End of the world is set to begin on April 23, Christian numerologist claims

Is a mysterious ‘death planet’ on its way? Picture Getty

The end of the world is going to kick off on April 23 – but it’s not going to be a nuclear conflagration set off by events in Syria.

Instead, a mysterious ‘death planet’ will appear in the sky, setting off volcanic eruptions, tsunamis and earthquakes – and it’s all predicted in the Bible.

Or at least that’s what Christian numerologist David Meade claims, in an interview with the Daily Express.

Meade, we should point out, has form, as he previously predicted that the death planet Nibiru would appear to kill us all late last year.

This time, he claims that an alignment of stars represents ‘he Lion of the tribe of Judah’ – meaning that the Rapture, when Christ returns to bring the faithful to paradise, is at hand.

Planet X: End of the world to begin on October 15, David Meade

It’s based on Revelation 12:1–2 ‘And a great sign appeared in heaven: a woman clothed with the sun, with the moon under her feet, and on her head a crown of 12 stars. She was pregnant and was crying out in birth pains and the agony of giving birth.’

Meade said it’s ‘a unique once-in-a-century sign exactly as depicted in the 12th chapter of Revelation. This is our time marker.’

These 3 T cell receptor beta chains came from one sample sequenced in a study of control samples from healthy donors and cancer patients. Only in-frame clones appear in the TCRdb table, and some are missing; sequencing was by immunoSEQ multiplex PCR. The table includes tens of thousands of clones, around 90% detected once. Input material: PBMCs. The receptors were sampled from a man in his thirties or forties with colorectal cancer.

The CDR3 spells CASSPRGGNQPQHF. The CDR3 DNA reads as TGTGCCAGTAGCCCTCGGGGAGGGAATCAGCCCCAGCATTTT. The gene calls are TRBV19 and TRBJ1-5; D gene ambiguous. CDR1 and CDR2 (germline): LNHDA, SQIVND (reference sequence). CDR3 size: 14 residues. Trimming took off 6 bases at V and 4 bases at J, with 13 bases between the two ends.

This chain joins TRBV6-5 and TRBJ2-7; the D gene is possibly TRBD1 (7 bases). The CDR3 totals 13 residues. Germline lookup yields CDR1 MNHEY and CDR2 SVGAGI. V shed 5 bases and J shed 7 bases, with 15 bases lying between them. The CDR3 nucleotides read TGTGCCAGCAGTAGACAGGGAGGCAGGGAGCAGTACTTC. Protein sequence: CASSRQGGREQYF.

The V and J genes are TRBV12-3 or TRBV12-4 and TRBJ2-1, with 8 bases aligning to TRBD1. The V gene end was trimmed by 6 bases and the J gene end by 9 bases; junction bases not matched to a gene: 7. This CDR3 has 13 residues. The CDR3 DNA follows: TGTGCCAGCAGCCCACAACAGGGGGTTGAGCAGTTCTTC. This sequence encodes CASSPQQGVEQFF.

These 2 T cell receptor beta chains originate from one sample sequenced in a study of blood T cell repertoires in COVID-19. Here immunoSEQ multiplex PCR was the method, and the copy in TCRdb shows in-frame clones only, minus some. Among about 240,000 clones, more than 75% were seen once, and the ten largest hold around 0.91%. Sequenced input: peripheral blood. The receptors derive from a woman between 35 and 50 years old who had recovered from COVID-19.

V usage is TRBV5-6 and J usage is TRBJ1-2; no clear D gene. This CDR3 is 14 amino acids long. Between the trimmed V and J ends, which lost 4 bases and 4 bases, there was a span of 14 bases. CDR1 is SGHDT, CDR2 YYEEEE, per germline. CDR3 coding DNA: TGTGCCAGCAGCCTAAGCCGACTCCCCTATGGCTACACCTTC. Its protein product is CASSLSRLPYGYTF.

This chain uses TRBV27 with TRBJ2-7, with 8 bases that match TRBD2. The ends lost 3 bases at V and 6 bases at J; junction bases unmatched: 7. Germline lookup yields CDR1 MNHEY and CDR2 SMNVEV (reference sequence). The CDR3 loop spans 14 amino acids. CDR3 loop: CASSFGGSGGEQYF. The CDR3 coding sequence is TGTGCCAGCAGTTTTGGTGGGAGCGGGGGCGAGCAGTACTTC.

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Meade builds on decades of conspiracy theories about the supposed ‘hidden planet’ Nibiru – which have been touted for decades online – and figured in predictions of the supposed ‘Mayan apocalypse’ in 2012.

So is Nibiru real? Should we be worried?

The short answer is no – the whole thing is absolutely ridiculous, and one can only hope that David Meade has got his excuses ready for the morning of April 24.

Nibiru (or Planet X) was widely predicted to hit our planet in December 2016, and before that in April 2016, and December 2015.

Are you seeing a pattern here?

Prior to that, it was predicted to smash into our planet to coincide with the Mayan apocalypse in 2012 – and before that, Nancy Lieder, an American website writer who claimed to have an alien implant in her brain, predicted it would destroy the world in 2003.

Nibiru does not exist. It has never been seen on any telescope, and no credible scientist has ever confirmed its existence.

NASA has thoroughly debunked the Nibiru myth via its Beyond 2012 page, saying, ‘Nibiru and other stories about wayward planets are an Internet hoax. There is no factual basis for these claims.

‘If Nibiru or Planet X were real and headed for an encounter with the Earth, astronomers would have been tracking it for at least the past decade, and it would be visible by now to the naked eye.’

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